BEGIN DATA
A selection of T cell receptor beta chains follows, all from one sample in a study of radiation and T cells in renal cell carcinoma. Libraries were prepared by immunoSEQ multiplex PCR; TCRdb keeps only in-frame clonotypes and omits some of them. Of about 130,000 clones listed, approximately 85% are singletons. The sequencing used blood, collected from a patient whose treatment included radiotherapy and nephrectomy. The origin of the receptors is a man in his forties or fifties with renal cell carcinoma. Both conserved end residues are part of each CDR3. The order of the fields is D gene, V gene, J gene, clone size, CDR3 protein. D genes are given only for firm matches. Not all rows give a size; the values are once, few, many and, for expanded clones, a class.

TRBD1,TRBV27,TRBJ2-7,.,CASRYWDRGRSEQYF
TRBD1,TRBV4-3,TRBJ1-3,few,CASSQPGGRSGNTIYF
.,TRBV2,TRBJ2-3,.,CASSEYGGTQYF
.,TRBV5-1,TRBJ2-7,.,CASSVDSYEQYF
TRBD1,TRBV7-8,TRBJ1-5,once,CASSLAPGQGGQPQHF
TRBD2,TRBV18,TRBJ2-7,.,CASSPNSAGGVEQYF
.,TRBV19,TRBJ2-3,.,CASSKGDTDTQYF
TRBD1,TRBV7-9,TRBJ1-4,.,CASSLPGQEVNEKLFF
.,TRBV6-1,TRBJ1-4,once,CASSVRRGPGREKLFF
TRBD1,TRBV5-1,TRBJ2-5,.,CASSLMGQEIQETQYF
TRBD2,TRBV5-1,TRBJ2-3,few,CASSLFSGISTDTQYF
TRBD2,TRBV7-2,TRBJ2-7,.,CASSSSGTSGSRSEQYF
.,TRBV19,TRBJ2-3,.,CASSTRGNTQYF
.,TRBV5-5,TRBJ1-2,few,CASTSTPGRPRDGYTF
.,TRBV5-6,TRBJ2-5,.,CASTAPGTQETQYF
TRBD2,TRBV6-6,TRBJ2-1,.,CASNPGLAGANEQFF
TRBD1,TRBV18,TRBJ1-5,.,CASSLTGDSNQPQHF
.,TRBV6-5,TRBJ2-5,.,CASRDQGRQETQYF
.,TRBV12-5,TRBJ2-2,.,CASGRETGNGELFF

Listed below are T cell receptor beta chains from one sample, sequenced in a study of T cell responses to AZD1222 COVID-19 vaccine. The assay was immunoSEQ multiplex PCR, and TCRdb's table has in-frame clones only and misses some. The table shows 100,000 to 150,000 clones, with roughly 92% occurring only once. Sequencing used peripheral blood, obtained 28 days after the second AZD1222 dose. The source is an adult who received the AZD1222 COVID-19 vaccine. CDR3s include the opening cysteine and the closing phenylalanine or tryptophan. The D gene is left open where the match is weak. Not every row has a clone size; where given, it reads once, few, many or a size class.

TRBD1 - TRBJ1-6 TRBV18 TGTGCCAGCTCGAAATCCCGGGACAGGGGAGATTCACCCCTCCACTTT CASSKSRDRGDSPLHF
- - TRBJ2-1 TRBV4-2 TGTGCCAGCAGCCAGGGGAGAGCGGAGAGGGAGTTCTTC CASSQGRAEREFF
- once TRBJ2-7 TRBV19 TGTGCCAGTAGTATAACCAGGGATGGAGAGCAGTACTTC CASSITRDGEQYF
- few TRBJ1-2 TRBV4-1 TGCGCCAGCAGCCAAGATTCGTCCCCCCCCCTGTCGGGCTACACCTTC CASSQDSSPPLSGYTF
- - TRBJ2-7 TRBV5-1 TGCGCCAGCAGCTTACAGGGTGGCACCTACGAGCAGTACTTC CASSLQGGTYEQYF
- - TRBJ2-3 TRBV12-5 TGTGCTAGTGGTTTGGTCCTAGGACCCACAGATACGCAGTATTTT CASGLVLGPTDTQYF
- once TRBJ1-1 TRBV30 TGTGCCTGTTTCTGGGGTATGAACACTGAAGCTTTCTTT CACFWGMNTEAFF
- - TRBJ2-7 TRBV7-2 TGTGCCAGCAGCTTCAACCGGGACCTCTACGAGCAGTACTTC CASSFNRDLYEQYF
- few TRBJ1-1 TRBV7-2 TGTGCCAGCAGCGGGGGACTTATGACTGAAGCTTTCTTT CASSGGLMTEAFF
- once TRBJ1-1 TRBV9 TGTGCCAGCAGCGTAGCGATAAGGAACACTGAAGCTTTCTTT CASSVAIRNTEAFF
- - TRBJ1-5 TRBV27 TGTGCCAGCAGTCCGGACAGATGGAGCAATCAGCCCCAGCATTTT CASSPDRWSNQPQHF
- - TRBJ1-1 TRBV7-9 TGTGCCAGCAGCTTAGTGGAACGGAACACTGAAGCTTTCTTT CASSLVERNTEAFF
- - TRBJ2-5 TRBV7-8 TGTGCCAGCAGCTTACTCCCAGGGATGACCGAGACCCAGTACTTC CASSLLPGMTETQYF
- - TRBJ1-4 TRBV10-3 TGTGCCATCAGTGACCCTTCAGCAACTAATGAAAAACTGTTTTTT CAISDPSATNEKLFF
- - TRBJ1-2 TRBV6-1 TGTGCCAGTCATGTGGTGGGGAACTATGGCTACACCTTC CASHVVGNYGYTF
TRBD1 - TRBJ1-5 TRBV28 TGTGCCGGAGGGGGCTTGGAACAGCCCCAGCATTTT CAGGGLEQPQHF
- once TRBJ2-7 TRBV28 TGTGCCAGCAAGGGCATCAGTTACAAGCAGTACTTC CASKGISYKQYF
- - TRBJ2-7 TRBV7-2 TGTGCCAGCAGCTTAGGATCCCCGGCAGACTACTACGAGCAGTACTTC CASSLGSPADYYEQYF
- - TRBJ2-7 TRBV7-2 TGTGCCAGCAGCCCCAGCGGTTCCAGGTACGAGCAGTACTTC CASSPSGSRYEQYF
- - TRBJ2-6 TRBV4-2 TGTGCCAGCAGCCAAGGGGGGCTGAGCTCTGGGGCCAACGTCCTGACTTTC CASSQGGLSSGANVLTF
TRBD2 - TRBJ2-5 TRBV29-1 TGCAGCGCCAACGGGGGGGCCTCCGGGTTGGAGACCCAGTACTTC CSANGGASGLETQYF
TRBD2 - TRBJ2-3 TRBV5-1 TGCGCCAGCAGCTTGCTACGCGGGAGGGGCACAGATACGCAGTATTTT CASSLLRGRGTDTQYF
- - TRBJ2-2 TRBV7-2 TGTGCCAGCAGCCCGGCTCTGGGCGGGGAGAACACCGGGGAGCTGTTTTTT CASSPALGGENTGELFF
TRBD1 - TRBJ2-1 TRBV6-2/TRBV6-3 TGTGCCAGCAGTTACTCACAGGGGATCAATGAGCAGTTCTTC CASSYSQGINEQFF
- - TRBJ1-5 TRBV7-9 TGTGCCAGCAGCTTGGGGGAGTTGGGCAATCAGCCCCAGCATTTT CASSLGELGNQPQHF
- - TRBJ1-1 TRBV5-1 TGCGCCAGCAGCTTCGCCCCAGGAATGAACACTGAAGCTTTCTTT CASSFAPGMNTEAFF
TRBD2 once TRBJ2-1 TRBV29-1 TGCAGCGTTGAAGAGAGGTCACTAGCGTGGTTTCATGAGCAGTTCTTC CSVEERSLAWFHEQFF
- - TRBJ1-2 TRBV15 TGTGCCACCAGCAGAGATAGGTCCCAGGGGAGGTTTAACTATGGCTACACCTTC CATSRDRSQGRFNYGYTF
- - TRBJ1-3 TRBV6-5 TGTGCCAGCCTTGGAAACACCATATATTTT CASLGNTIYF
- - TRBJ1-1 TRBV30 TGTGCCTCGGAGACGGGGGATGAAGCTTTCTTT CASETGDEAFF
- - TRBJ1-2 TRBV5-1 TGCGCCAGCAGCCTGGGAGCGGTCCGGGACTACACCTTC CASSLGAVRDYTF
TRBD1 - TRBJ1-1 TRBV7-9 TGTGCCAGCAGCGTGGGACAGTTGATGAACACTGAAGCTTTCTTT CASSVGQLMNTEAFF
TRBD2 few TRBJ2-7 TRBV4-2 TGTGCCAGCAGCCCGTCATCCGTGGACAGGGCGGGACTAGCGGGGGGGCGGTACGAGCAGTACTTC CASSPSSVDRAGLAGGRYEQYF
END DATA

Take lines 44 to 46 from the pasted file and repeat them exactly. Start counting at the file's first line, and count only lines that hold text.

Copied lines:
- - TRBJ2-2 TRBV7-2 TGTGCCAGCAGCCCGGCTCTGGGCGGGGAGAACACCGGGGAGCTGTTTTTT CASSPALGGENTGELFF
TRBD1 - TRBJ2-1 TRBV6-2/TRBV6-3 TGTGCCAGCAGTTACTCACAGGGGATCAATGAGCAGTTCTTC CASSYSQGINEQFF
- - TRBJ1-5 TRBV7-9 TGTGCCAGCAGCTTGGGGGAGTTGGGCAATCAGCCCCAGCATTTT CASSLGELGNQPQHF